So You Want to Work as an Internal Auditor?

By Robert Half September 27, 2016 at 5:00am

The role of internal auditor is one of the top 10 positions in today's competitive hiring market, and salary ranges are on the increase.

In this era of growth opportunities, internal auditors are key to efficient businesses operations. They must anticipate and respond to a constant stream of new challenges — many of which deliver uncertain and still-unfolding risk implications, from emerging technologies and new auditing requirements and standards to rapidly evolving business conditions.

An internal auditor can work in a public or private setting, in a small or large company. Robert Half's latest Salary Guide for Accounting and Finance forecasts salary increases for internal auditors at all levels and company sizes, from 3.6 to 4.1 percent in 2017.

Salary expectations for internal auditor jobs

2017 Salary Guide coverThe projected starting salary for an internal auditor in corporate accounting — with less than a year of experience at a midsize company — ranges from $55,250 to $67,250 in 2017, a 4 percent increase from the year before. The pay range for an internal auditor with up to a year's experience at a large company is $58,000 to $68,750.

The room for growth in this sector is large. Senior internal auditors can expect salaries of $82,000 to $101,750 at midsize companies and $88,250 to $115,000 at large companies. Starting salary ranges for chief audit executives and internal audit directors at companies with revenues greater than $500 million are projected to be $190,500 to $289,500 in the coming year.

Visit the Salary Center, where you'll be able to adjust salaries for internal auditor jobs in your city with the Salary Calculator, and download your own copy of the Salary Guide.

Duties and expectations of an internal auditor

Internal auditors are responsible for evaluating and contributing to the improvement of company operations, including risk management and control processes. The Institute of Internal Auditors (IIA) provides governing standards that each internal auditor must follow. Internal auditor jobs entail the following functions:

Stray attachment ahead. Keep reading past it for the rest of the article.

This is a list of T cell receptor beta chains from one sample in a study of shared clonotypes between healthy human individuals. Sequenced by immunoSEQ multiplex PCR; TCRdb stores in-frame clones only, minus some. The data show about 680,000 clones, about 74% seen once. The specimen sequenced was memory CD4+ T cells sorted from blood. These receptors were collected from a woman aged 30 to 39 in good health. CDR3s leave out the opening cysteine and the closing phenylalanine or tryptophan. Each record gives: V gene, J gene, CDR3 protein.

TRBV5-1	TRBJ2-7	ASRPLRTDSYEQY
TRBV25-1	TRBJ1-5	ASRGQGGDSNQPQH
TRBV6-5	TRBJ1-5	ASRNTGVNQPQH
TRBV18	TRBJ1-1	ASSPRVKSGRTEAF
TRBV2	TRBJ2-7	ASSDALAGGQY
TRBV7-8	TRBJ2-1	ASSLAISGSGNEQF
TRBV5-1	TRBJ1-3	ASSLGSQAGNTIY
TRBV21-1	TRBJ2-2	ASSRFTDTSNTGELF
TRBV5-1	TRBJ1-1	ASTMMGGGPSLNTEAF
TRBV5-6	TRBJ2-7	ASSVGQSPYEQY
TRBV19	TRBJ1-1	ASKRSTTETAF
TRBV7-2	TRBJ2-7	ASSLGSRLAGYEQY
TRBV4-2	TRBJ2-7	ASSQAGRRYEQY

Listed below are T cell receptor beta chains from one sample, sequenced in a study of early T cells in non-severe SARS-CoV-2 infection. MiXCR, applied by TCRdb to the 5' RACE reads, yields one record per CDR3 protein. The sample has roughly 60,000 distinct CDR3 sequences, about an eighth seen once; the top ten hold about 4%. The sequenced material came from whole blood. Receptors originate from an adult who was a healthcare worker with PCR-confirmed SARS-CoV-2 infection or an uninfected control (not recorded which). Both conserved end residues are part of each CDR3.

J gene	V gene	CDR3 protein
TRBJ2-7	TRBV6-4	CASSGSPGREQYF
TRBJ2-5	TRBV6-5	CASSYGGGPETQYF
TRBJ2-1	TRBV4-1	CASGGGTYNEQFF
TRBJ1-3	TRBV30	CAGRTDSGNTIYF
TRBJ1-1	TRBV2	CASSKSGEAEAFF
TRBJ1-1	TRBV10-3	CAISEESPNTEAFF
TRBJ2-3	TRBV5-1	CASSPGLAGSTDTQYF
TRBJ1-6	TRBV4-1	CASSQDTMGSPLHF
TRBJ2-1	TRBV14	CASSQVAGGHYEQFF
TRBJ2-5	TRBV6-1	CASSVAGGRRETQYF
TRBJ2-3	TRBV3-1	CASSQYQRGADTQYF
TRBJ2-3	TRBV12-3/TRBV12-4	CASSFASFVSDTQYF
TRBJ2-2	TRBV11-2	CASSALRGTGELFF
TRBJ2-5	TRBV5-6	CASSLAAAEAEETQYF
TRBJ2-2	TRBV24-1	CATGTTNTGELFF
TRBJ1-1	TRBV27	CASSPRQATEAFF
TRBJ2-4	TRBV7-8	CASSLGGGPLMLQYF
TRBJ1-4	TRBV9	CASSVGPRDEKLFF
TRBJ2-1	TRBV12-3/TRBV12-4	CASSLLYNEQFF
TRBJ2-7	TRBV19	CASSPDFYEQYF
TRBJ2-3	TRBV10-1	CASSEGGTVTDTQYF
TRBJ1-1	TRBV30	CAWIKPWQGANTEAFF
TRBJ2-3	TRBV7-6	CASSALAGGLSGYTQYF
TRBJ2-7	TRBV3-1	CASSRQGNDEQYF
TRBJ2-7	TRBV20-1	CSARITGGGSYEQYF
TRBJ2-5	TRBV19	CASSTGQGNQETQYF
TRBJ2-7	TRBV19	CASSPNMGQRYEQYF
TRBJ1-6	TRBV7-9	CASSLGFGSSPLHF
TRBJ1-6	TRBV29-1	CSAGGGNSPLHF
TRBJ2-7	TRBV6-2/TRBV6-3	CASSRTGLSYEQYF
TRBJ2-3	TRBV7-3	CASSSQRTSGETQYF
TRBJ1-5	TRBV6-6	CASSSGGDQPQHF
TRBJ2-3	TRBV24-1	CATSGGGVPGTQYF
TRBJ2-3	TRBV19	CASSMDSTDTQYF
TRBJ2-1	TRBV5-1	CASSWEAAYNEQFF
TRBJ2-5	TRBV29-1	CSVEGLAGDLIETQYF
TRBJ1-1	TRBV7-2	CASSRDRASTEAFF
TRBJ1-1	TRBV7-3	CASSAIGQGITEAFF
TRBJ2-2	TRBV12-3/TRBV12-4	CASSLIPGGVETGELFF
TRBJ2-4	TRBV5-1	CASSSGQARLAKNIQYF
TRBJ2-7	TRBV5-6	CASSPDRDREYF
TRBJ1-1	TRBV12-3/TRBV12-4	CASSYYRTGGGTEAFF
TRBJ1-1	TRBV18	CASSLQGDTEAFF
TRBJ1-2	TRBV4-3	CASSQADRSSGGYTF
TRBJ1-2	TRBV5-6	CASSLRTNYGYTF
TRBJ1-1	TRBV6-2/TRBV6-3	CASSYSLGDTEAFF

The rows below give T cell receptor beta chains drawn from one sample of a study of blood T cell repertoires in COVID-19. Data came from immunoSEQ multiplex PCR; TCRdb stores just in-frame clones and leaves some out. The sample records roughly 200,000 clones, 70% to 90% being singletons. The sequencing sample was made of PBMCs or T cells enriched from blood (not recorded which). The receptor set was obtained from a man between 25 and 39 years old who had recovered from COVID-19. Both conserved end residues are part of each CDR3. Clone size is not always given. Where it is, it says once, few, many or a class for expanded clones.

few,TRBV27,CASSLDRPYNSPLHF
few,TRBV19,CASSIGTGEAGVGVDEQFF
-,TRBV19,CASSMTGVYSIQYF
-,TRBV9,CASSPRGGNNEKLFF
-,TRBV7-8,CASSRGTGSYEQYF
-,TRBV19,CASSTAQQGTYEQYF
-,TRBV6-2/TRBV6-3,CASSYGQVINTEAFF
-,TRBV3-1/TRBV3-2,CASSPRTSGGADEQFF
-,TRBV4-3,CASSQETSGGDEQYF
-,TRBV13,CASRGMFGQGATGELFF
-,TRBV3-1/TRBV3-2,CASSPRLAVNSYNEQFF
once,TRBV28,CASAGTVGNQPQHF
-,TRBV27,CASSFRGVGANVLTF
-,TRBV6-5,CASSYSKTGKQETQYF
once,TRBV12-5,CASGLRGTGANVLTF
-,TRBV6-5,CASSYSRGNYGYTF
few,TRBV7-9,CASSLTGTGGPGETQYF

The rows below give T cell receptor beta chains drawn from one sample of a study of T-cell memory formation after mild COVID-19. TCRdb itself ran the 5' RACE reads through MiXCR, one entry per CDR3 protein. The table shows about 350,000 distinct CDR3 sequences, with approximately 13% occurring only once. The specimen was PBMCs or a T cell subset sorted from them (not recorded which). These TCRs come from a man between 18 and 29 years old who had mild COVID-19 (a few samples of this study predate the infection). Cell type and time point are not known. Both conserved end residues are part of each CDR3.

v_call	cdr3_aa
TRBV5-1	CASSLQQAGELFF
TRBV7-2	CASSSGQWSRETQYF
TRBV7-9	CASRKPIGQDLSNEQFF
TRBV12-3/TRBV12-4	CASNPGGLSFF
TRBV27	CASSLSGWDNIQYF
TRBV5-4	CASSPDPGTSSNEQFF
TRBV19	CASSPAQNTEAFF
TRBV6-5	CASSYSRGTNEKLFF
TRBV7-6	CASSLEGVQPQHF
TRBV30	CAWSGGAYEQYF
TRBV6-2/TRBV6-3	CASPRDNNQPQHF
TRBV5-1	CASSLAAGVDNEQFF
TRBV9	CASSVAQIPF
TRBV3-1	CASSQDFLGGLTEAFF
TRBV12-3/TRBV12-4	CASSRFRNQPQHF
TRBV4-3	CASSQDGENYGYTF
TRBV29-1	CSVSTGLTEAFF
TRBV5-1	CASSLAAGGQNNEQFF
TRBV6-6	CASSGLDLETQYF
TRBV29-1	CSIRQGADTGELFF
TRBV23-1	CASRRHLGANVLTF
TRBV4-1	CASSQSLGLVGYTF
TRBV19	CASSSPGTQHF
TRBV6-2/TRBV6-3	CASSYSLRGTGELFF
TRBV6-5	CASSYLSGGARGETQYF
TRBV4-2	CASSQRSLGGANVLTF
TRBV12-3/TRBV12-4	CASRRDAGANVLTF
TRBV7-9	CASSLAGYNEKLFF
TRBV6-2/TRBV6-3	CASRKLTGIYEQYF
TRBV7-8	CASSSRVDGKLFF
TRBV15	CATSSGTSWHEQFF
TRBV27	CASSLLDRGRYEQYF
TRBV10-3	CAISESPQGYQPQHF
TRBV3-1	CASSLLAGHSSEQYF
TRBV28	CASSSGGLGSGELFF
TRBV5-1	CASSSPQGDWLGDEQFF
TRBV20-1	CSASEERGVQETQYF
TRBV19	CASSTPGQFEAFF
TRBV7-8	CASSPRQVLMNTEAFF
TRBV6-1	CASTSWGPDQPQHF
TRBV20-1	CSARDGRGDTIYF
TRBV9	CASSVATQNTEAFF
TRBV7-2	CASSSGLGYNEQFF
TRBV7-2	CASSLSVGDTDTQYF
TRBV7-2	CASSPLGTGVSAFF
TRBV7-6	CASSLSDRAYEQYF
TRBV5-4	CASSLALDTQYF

• Examining financial statements for accuracy and conformance with laws and regulations
  • Assessing financial operations and making best-practices recommendations to management
  • Suggesting ways to reduce costs, enhance revenue and improve profits
  • Reporting risk management issues and internal operations deficiencies to management

Professional experience and skills

As more and more companies become aware of the value of adding an internal auditor to their teams, the demand for this highly competent and skilled role continues to rise. Internal auditor jobs require a bachelor's degree in accounting or a related field, although some companies may prefer a master's degree in accounting or business administration.

Additional designations are also valued, such as certified internal auditor (CIA), certified government auditing professional (CGAP), certified financial services auditor (CFSA), certification in control self-assessment (CCSA) and certification in risk management assurance (CRMA).

As highlighted by a white paper co-published by Robert Half and the IIA, hiring managers are looking for seven nontechnical attributes in an internal auditor:

  1. Integrity, due to the delicate and sophisticated nature of internal auditor jobs.
  2. Relationship building, in order to successfully collaborate with other auditing professionals.
  3. Teamwork, to collaborate across departments with coworkers.
  4. Partnering skills, to balance customer service, leadership and regulatory requirements.
  5. Communication skills, both verbal and written, for relaying messages and presenting data effectively.
  6. Diversity, to view problems through various perspectives results in smarter solutions.
  7. Thirst for continuous learning, to stay current.

This specialized area of accounting requires a keen eye, attention to detail and a high level of integrity. Are you ready to take the next step?



Editor's note: This post was originally published in 2014 but was updated recently to reflect changes in the Salary Guide.

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